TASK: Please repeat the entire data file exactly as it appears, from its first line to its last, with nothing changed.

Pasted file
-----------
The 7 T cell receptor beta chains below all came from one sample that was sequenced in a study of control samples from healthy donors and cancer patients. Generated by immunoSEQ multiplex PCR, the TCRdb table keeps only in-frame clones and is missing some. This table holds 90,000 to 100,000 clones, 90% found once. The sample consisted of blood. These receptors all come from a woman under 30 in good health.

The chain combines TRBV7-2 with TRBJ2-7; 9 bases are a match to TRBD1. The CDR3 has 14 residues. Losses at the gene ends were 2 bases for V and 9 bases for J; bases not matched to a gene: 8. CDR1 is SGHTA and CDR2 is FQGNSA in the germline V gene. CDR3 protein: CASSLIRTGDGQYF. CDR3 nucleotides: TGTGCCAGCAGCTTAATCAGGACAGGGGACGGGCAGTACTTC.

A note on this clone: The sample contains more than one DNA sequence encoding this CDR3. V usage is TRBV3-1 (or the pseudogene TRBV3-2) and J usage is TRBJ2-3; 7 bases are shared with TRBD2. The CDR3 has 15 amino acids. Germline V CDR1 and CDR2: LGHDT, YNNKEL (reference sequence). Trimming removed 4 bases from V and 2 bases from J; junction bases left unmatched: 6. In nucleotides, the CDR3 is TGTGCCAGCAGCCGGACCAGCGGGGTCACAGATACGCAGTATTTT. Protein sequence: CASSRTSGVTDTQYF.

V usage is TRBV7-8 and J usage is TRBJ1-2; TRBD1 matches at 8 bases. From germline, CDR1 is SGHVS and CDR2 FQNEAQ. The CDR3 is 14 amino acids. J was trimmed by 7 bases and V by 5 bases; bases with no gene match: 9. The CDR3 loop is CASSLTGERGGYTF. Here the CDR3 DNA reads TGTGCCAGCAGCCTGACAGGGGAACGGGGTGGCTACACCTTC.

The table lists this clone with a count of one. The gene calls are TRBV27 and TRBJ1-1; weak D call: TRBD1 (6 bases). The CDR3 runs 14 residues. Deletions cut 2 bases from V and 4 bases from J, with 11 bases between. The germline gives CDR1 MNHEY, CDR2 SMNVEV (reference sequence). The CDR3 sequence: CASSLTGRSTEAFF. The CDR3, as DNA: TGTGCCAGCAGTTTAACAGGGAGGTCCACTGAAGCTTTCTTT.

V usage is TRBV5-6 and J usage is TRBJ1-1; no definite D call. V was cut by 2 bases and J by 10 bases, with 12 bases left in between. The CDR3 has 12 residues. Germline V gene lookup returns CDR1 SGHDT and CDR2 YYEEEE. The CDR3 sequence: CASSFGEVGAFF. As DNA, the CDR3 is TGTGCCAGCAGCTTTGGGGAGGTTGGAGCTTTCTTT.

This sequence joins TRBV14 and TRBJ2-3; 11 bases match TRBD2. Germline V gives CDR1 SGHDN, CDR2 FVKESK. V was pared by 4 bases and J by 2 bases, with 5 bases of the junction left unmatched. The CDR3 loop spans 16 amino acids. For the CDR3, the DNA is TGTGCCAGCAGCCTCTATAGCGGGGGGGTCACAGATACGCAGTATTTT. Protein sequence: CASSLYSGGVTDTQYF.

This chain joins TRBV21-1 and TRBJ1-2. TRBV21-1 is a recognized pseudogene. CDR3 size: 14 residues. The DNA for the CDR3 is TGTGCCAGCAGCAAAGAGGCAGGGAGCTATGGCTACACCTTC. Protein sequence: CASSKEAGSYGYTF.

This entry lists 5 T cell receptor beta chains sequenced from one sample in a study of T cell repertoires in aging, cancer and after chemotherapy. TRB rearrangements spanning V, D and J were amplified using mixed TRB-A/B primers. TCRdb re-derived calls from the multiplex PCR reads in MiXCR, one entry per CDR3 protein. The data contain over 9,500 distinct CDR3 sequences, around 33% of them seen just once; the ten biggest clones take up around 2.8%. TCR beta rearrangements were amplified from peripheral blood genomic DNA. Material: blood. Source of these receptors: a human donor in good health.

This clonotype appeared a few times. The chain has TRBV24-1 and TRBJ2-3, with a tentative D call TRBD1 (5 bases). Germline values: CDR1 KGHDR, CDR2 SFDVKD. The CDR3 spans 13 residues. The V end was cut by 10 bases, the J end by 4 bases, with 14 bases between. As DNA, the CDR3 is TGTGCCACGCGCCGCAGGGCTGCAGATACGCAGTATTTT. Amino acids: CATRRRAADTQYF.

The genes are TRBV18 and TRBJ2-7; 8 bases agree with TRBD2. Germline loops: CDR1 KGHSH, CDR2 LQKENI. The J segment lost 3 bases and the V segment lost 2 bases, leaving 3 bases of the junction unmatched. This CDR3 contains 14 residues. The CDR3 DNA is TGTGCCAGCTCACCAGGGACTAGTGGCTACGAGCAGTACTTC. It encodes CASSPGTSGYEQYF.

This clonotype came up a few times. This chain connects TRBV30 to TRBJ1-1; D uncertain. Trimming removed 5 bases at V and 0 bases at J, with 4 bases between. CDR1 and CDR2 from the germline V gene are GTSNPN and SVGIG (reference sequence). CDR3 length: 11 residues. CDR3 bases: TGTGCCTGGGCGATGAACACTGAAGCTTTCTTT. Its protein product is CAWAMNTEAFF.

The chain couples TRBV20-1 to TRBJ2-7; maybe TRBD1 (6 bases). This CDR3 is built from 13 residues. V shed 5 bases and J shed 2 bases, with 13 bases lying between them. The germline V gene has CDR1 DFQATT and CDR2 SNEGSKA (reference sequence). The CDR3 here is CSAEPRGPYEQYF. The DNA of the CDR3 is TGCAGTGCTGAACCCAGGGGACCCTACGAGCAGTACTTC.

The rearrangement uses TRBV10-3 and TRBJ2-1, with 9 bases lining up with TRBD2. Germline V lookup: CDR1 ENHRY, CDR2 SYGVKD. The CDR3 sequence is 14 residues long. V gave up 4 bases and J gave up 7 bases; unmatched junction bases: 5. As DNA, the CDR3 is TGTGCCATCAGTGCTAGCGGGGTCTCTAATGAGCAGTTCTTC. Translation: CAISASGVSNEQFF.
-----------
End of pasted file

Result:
The 7 T cell receptor beta chains below all came from one sample that was sequenced in a study of control samples from healthy donors and cancer patients. Generated by immunoSEQ multiplex PCR, the TCRdb table keeps only in-frame clones and is missing some. This table holds 90,000 to 100,000 clones, 90% found once. The sample consisted of blood. These receptors all come from a woman under 30 in good health.

The chain combines TRBV7-2 with TRBJ2-7; 9 bases are a match to TRBD1. The CDR3 has 14 residues. Losses at the gene ends were 2 bases for V and 9 bases for J; bases not matched to a gene: 8. CDR1 is SGHTA and CDR2 is FQGNSA in the germline V gene. CDR3 protein: CASSLIRTGDGQYF. CDR3 nucleotides: TGTGCCAGCAGCTTAATCAGGACAGGGGACGGGCAGTACTTC.

A note on this clone: The sample contains more than one DNA sequence encoding this CDR3. V usage is TRBV3-1 (or the pseudogene TRBV3-2) and J usage is TRBJ2-3; 7 bases are shared with TRBD2. The CDR3 has 15 amino acids. Germline V CDR1 and CDR2: LGHDT, YNNKEL (reference sequence). Trimming removed 4 bases from V and 2 bases from J; junction bases left unmatched: 6. In nucleotides, the CDR3 is TGTGCCAGCAGCCGGACCAGCGGGGTCACAGATACGCAGTATTTT. Protein sequence: CASSRTSGVTDTQYF.

V usage is TRBV7-8 and J usage is TRBJ1-2; TRBD1 matches at 8 bases. From germline, CDR1 is SGHVS and CDR2 FQNEAQ. The CDR3 is 14 amino acids. J was trimmed by 7 bases and V by 5 bases; bases with no gene match: 9. The CDR3 loop is CASSLTGERGGYTF. Here the CDR3 DNA reads TGTGCCAGCAGCCTGACAGGGGAACGGGGTGGCTACACCTTC.

The table lists this clone with a count of one. The gene calls are TRBV27 and TRBJ1-1; weak D call: TRBD1 (6 bases). The CDR3 runs 14 residues. Deletions cut 2 bases from V and 4 bases from J, with 11 bases between. The germline gives CDR1 MNHEY, CDR2 SMNVEV (reference sequence). The CDR3 sequence: CASSLTGRSTEAFF. The CDR3, as DNA: TGTGCCAGCAGTTTAACAGGGAGGTCCACTGAAGCTTTCTTT.

V usage is TRBV5-6 and J usage is TRBJ1-1; no definite D call. V was cut by 2 bases and J by 10 bases, with 12 bases left in between. The CDR3 has 12 residues. Germline V gene lookup returns CDR1 SGHDT and CDR2 YYEEEE. The CDR3 sequence: CASSFGEVGAFF. As DNA, the CDR3 is TGTGCCAGCAGCTTTGGGGAGGTTGGAGCTTTCTTT.

This sequence joins TRBV14 and TRBJ2-3; 11 bases match TRBD2. Germline V gives CDR1 SGHDN, CDR2 FVKESK. V was pared by 4 bases and J by 2 bases, with 5 bases of the junction left unmatched. The CDR3 loop spans 16 amino acids. For the CDR3, the DNA is TGTGCCAGCAGCCTCTATAGCGGGGGGGTCACAGATACGCAGTATTTT. Protein sequence: CASSLYSGGVTDTQYF.

This chain joins TRBV21-1 and TRBJ1-2. TRBV21-1 is a recognized pseudogene. CDR3 size: 14 residues. The DNA for the CDR3 is TGTGCCAGCAGCAAAGAGGCAGGGAGCTATGGCTACACCTTC. Protein sequence: CASSKEAGSYGYTF.

This entry lists 5 T cell receptor beta chains sequenced from one sample in a study of T cell repertoires in aging, cancer and after chemotherapy. TRB rearrangements spanning V, D and J were amplified using mixed TRB-A/B primers. TCRdb re-derived calls from the multiplex PCR reads in MiXCR, one entry per CDR3 protein. The data contain over 9,500 distinct CDR3 sequences, around 33% of them seen just once; the ten biggest clones take up around 2.8%. TCR beta rearrangements were amplified from peripheral blood genomic DNA. Material: blood. Source of these receptors: a human donor in good health.

This clonotype appeared a few times. The chain has TRBV24-1 and TRBJ2-3, with a tentative D call TRBD1 (5 bases). Germline values: CDR1 KGHDR, CDR2 SFDVKD. The CDR3 spans 13 residues. The V end was cut by 10 bases, the J end by 4 bases, with 14 bases between. As DNA, the CDR3 is TGTGCCACGCGCCGCAGGGCTGCAGATACGCAGTATTTT. Amino acids: CATRRRAADTQYF.

The genes are TRBV18 and TRBJ2-7; 8 bases agree with TRBD2. Germline loops: CDR1 KGHSH, CDR2 LQKENI. The J segment lost 3 bases and the V segment lost 2 bases, leaving 3 bases of the junction unmatched. This CDR3 contains 14 residues. The CDR3 DNA is TGTGCCAGCTCACCAGGGACTAGTGGCTACGAGCAGTACTTC. It encodes CASSPGTSGYEQYF.

This clonotype came up a few times. This chain connects TRBV30 to TRBJ1-1; D uncertain. Trimming removed 5 bases at V and 0 bases at J, with 4 bases between. CDR1 and CDR2 from the germline V gene are GTSNPN and SVGIG (reference sequence). CDR3 length: 11 residues. CDR3 bases: TGTGCCTGGGCGATGAACACTGAAGCTTTCTTT. Its protein product is CAWAMNTEAFF.

The chain couples TRBV20-1 to TRBJ2-7; maybe TRBD1 (6 bases). This CDR3 is built from 13 residues. V shed 5 bases and J shed 2 bases, with 13 bases lying between them. The germline V gene has CDR1 DFQATT and CDR2 SNEGSKA (reference sequence). The CDR3 here is CSAEPRGPYEQYF. The DNA of the CDR3 is TGCAGTGCTGAACCCAGGGGACCCTACGAGCAGTACTTC.

The rearrangement uses TRBV10-3 and TRBJ2-1, with 9 bases lining up with TRBD2. Germline V lookup: CDR1 ENHRY, CDR2 SYGVKD. The CDR3 sequence is 14 residues long. V gave up 4 bases and J gave up 7 bases; unmatched junction bases: 5. As DNA, the CDR3 is TGTGCCATCAGTGCTAGCGGGGTCTCTAATGAGCAGTTCTTC. Translation: CAISASGVSNEQFF.